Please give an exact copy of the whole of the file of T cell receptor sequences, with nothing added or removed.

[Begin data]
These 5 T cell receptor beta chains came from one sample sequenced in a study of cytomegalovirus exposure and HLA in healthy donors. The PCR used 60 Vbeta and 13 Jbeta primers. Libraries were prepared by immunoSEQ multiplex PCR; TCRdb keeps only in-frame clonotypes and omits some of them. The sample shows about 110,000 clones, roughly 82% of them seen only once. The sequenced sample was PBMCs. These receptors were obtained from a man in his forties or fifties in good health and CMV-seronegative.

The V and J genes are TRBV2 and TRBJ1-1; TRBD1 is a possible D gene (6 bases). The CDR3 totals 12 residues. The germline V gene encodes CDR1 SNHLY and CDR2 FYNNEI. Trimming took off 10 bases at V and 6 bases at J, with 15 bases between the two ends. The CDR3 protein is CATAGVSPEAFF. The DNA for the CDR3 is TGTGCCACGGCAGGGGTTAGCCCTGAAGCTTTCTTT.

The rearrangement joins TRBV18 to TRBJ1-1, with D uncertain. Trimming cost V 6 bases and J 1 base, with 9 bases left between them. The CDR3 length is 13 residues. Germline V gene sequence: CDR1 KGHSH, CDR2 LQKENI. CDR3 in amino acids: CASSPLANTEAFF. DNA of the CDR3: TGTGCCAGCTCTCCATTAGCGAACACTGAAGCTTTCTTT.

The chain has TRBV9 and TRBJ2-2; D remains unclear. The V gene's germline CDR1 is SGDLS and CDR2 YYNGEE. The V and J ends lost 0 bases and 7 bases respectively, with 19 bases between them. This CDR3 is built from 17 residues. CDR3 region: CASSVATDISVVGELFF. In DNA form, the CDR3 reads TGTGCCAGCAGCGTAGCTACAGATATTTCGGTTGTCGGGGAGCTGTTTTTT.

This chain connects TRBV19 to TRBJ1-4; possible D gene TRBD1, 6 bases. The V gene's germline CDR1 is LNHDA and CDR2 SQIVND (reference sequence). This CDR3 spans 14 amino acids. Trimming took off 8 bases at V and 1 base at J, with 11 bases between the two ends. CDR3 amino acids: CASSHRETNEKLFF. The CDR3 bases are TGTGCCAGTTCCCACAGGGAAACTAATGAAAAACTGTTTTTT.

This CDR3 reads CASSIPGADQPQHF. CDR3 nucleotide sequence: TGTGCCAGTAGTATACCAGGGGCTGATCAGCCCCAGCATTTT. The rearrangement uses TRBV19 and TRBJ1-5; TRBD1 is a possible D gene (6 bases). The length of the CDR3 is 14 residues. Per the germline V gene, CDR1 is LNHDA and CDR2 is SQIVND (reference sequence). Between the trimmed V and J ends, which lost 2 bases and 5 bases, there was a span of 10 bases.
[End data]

These 5 T cell receptor beta chains came from one sample sequenced in a study of cytomegalovirus exposure and HLA in healthy donors. The PCR used 60 Vbeta and 13 Jbeta primers. Libraries were prepared by immunoSEQ multiplex PCR; TCRdb keeps only in-frame clonotypes and omits some of them. The sample shows about 110,000 clones, roughly 82% of them seen only once. The sequenced sample was PBMCs. These receptors were obtained from a man in his forties or fifties in good health and CMV-seronegative.

The V and J genes are TRBV2 and TRBJ1-1; TRBD1 is a possible D gene (6 bases). The CDR3 totals 12 residues. The germline V gene encodes CDR1 SNHLY and CDR2 FYNNEI. Trimming took off 10 bases at V and 6 bases at J, with 15 bases between the two ends. The CDR3 protein is CATAGVSPEAFF. The DNA for the CDR3 is TGTGCCACGGCAGGGGTTAGCCCTGAAGCTTTCTTT.

The rearrangement joins TRBV18 to TRBJ1-1, with D uncertain. Trimming cost V 6 bases and J 1 base, with 9 bases left between them. The CDR3 length is 13 residues. Germline V gene sequence: CDR1 KGHSH, CDR2 LQKENI. CDR3 in amino acids: CASSPLANTEAFF. DNA of the CDR3: TGTGCCAGCTCTCCATTAGCGAACACTGAAGCTTTCTTT.

The chain has TRBV9 and TRBJ2-2; D remains unclear. The V gene's germline CDR1 is SGDLS and CDR2 YYNGEE. The V and J ends lost 0 bases and 7 bases respectively, with 19 bases between them. This CDR3 is built from 17 residues. CDR3 region: CASSVATDISVVGELFF. In DNA form, the CDR3 reads TGTGCCAGCAGCGTAGCTACAGATATTTCGGTTGTCGGGGAGCTGTTTTTT.

This chain connects TRBV19 to TRBJ1-4; possible D gene TRBD1, 6 bases. The V gene's germline CDR1 is LNHDA and CDR2 SQIVND (reference sequence). This CDR3 spans 14 amino acids. Trimming took off 8 bases at V and 1 base at J, with 11 bases between the two ends. CDR3 amino acids: CASSHRETNEKLFF. The CDR3 bases are TGTGCCAGTTCCCACAGGGAAACTAATGAAAAACTGTTTTTT.

This CDR3 reads CASSIPGADQPQHF. CDR3 nucleotide sequence: TGTGCCAGTAGTATACCAGGGGCTGATCAGCCCCAGCATTTT. The rearrangement uses TRBV19 and TRBJ1-5; TRBD1 is a possible D gene (6 bases). The length of the CDR3 is 14 residues. Per the germline V gene, CDR1 is LNHDA and CDR2 is SQIVND (reference sequence). Between the trimmed V and J ends, which lost 2 bases and 5 bases, there was a span of 10 bases.